each body part doing the right task at the right time.
Put it together and what have you got? The inside story on you!
What You Need:
a sheet of paper big enough for you to lie on (if you can’t find this in an art store, tape some smaller sheets together) colored marker pens construction paper, scissors, red and blue yarn, white glue leotardor shorts and T-shirt reference books and pictures about the body a friend to work with.
What to Do:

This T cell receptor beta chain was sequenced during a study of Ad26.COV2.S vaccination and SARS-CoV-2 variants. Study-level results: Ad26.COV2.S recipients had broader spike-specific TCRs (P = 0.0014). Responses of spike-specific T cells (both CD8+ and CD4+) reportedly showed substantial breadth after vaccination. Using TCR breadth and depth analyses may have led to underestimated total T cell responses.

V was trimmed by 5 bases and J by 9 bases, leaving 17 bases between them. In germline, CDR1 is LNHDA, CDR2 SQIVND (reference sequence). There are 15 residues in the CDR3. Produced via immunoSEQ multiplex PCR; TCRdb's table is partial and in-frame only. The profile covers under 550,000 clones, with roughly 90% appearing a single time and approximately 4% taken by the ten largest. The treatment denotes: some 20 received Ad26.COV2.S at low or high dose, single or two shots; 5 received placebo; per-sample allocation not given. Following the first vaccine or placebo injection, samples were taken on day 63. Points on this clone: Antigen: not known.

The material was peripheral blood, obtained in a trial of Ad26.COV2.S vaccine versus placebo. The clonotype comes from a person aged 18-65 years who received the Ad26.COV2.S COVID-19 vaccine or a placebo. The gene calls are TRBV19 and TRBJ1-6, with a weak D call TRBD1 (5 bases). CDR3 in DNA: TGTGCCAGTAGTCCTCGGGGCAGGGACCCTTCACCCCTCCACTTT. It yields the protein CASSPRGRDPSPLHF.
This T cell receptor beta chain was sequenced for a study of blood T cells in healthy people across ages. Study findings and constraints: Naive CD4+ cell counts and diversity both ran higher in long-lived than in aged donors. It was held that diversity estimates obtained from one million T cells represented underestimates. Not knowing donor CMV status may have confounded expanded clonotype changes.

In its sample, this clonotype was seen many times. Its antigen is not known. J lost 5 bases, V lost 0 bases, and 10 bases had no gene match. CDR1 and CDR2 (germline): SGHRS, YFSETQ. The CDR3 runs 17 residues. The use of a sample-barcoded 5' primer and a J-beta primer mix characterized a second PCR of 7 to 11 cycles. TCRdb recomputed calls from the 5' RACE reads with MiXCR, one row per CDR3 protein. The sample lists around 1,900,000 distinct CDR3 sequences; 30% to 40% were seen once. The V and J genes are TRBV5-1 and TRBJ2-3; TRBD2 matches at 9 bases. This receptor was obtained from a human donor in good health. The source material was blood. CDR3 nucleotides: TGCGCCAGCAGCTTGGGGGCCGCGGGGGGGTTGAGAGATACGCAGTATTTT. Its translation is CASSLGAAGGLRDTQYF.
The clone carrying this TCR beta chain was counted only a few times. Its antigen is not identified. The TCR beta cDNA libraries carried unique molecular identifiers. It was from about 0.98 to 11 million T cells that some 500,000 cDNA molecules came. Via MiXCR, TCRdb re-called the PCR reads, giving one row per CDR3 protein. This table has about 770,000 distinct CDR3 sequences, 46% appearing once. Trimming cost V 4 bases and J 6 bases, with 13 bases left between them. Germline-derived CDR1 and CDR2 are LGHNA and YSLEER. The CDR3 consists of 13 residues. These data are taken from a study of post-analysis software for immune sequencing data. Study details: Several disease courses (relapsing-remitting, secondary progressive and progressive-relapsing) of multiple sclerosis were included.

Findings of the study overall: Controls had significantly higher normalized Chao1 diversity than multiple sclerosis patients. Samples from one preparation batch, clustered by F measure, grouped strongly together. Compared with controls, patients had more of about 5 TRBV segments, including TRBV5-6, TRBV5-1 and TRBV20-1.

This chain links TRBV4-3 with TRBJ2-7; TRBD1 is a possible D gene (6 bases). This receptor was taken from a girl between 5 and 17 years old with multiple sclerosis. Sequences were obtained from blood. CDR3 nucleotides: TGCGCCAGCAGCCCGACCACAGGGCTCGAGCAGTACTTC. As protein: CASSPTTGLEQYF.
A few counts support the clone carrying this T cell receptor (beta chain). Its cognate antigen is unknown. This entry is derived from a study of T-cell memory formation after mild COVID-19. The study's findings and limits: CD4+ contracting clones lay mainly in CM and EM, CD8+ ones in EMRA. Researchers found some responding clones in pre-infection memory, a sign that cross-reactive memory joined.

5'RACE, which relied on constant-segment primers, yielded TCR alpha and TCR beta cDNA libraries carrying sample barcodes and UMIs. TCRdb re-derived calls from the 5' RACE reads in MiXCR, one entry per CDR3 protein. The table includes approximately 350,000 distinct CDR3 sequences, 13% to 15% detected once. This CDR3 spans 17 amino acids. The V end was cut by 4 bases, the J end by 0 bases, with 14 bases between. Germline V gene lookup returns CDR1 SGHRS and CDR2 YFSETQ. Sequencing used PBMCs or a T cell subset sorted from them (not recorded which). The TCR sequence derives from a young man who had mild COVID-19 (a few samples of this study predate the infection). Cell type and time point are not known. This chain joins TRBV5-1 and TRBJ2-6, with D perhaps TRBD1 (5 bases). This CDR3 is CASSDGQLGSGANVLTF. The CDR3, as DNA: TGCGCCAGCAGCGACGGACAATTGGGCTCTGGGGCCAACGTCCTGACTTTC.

1. Visit the library and find books with drawings of body parts. The librarian can help you. (You canalso use the drawings in this book.)2. Before you make your body drawing, put on a leotard or shorts and a T-shirt. (If you wear bulkier clothes, your friend can’t make a good out- line of your body.) Lie on your back on the piece of paper.Hold your arms a little out from your sides.3. Ask your friend to trace all around you. Then you’ll have a life-size outline of your body.4. Now, with construction paper, make some body parts that you can put on your body outline. Youmight like to include some important organs: brain, lungs, heart, stomach, liver, large and smallintestines. You could also include some bones: collarbone, ribs, vertebrae (backbone), pelvis, arm,hand, foot, and leg bones.5. If you can find a good drawing to guide you, you can also show some of your main bloodvessels. Use blue yarn for veins and red yarn for arteries. Draw them on with pencil first. Put a thinline of glue along the pencil lines. Then stick the yarn down.6. Here are some problems to solve as you do this activity: Where do the body parts go on theoutline? How big should they be? It’s pretty easy to feel your bigger bones. That tells you where theyshould go on your drawing. You can also measure them with a string or a tape measure, and cut paper  bones the same size.Organs can be trickier. Try to find drawings that show where they go. Read the text to see if it saysabout how big the organs are. For instance, your heart is about the size of your clenched fist.Try to make as good a picture as you can, but don’t worry about making some mistakes. You’re bound to learn a lot more of your “inside story” than you knew when you began.